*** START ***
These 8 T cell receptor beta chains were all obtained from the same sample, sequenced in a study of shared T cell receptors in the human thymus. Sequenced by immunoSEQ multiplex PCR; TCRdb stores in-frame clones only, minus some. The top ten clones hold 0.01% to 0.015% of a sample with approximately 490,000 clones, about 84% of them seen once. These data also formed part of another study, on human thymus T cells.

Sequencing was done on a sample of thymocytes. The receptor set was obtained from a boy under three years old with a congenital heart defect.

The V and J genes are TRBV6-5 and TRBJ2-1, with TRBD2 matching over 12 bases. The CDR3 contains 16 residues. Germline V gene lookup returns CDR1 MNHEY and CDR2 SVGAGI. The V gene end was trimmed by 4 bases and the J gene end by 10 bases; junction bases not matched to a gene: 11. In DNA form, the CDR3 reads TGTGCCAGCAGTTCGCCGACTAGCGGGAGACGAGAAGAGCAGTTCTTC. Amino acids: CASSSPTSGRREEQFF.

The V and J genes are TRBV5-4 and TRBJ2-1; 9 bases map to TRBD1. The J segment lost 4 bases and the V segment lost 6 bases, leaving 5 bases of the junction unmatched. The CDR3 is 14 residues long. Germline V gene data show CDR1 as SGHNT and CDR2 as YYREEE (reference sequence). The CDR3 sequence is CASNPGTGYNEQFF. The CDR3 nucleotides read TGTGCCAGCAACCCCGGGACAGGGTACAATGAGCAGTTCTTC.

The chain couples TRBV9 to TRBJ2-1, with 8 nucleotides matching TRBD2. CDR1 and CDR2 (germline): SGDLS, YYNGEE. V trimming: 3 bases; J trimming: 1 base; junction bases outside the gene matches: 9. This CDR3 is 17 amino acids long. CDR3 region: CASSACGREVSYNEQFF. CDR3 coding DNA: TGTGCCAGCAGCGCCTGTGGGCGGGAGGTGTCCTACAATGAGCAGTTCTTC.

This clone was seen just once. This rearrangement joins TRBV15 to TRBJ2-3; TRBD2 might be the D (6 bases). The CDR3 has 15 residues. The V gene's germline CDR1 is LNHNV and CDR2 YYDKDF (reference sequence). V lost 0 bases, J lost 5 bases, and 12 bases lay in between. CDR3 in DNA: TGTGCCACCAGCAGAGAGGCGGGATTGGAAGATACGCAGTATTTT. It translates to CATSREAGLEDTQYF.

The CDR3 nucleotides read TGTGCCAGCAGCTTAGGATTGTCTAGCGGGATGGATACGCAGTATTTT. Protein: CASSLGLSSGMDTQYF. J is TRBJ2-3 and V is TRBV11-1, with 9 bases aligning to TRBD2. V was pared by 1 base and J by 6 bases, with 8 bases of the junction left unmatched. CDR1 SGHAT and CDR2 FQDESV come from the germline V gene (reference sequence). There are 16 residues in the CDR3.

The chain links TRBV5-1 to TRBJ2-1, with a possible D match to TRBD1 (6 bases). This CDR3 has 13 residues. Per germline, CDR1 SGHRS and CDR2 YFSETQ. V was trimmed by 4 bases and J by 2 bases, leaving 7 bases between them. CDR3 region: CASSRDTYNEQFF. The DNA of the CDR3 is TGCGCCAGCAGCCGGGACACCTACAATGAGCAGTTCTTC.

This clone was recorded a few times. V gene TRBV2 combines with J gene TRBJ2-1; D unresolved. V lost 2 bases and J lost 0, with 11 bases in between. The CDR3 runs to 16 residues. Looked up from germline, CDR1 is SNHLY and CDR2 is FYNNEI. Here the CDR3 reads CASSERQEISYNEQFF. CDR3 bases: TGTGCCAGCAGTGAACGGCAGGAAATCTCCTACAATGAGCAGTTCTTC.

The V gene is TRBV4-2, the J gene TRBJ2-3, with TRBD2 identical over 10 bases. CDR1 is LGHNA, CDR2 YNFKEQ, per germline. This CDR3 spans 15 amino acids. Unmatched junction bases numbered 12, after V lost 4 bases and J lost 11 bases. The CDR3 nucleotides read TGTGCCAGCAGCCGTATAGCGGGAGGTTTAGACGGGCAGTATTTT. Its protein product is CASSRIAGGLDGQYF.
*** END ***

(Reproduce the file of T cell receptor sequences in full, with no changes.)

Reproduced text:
These 8 T cell receptor beta chains were all obtained from the same sample, sequenced in a study of shared T cell receptors in the human thymus. Sequenced by immunoSEQ multiplex PCR; TCRdb stores in-frame clones only, minus some. The top ten clones hold 0.01% to 0.015% of a sample with approximately 490,000 clones, about 84% of them seen once. These data also formed part of another study, on human thymus T cells.

Sequencing was done on a sample of thymocytes. The receptor set was obtained from a boy under three years old with a congenital heart defect.

The V and J genes are TRBV6-5 and TRBJ2-1, with TRBD2 matching over 12 bases. The CDR3 contains 16 residues. Germline V gene lookup returns CDR1 MNHEY and CDR2 SVGAGI. The V gene end was trimmed by 4 bases and the J gene end by 10 bases; junction bases not matched to a gene: 11. In DNA form, the CDR3 reads TGTGCCAGCAGTTCGCCGACTAGCGGGAGACGAGAAGAGCAGTTCTTC. Amino acids: CASSSPTSGRREEQFF.

The V and J genes are TRBV5-4 and TRBJ2-1; 9 bases map to TRBD1. The J segment lost 4 bases and the V segment lost 6 bases, leaving 5 bases of the junction unmatched. The CDR3 is 14 residues long. Germline V gene data show CDR1 as SGHNT and CDR2 as YYREEE (reference sequence). The CDR3 sequence is CASNPGTGYNEQFF. The CDR3 nucleotides read TGTGCCAGCAACCCCGGGACAGGGTACAATGAGCAGTTCTTC.

The chain couples TRBV9 to TRBJ2-1, with 8 nucleotides matching TRBD2. CDR1 and CDR2 (germline): SGDLS, YYNGEE. V trimming: 3 bases; J trimming: 1 base; junction bases outside the gene matches: 9. This CDR3 is 17 amino acids long. CDR3 region: CASSACGREVSYNEQFF. CDR3 coding DNA: TGTGCCAGCAGCGCCTGTGGGCGGGAGGTGTCCTACAATGAGCAGTTCTTC.

This clone was seen just once. This rearrangement joins TRBV15 to TRBJ2-3; TRBD2 might be the D (6 bases). The CDR3 has 15 residues. The V gene's germline CDR1 is LNHNV and CDR2 YYDKDF (reference sequence). V lost 0 bases, J lost 5 bases, and 12 bases lay in between. CDR3 in DNA: TGTGCCACCAGCAGAGAGGCGGGATTGGAAGATACGCAGTATTTT. It translates to CATSREAGLEDTQYF.

The CDR3 nucleotides read TGTGCCAGCAGCTTAGGATTGTCTAGCGGGATGGATACGCAGTATTTT. Protein: CASSLGLSSGMDTQYF. J is TRBJ2-3 and V is TRBV11-1, with 9 bases aligning to TRBD2. V was pared by 1 base and J by 6 bases, with 8 bases of the junction left unmatched. CDR1 SGHAT and CDR2 FQDESV come from the germline V gene (reference sequence). There are 16 residues in the CDR3.

The chain links TRBV5-1 to TRBJ2-1, with a possible D match to TRBD1 (6 bases). This CDR3 has 13 residues. Per germline, CDR1 SGHRS and CDR2 YFSETQ. V was trimmed by 4 bases and J by 2 bases, leaving 7 bases between them. CDR3 region: CASSRDTYNEQFF. The DNA of the CDR3 is TGCGCCAGCAGCCGGGACACCTACAATGAGCAGTTCTTC.

This clone was recorded a few times. V gene TRBV2 combines with J gene TRBJ2-1; D unresolved. V lost 2 bases and J lost 0, with 11 bases in between. The CDR3 runs to 16 residues. Looked up from germline, CDR1 is SNHLY and CDR2 is FYNNEI. Here the CDR3 reads CASSERQEISYNEQFF. CDR3 bases: TGTGCCAGCAGTGAACGGCAGGAAATCTCCTACAATGAGCAGTTCTTC.

The V gene is TRBV4-2, the J gene TRBJ2-3, with TRBD2 identical over 10 bases. CDR1 is LGHNA, CDR2 YNFKEQ, per germline. This CDR3 spans 15 amino acids. Unmatched junction bases numbered 12, after V lost 4 bases and J lost 11 bases. The CDR3 nucleotides read TGTGCCAGCAGCCGTATAGCGGGAGGTTTAGACGGGCAGTATTTT. Its protein product is CASSRIAGGLDGQYF.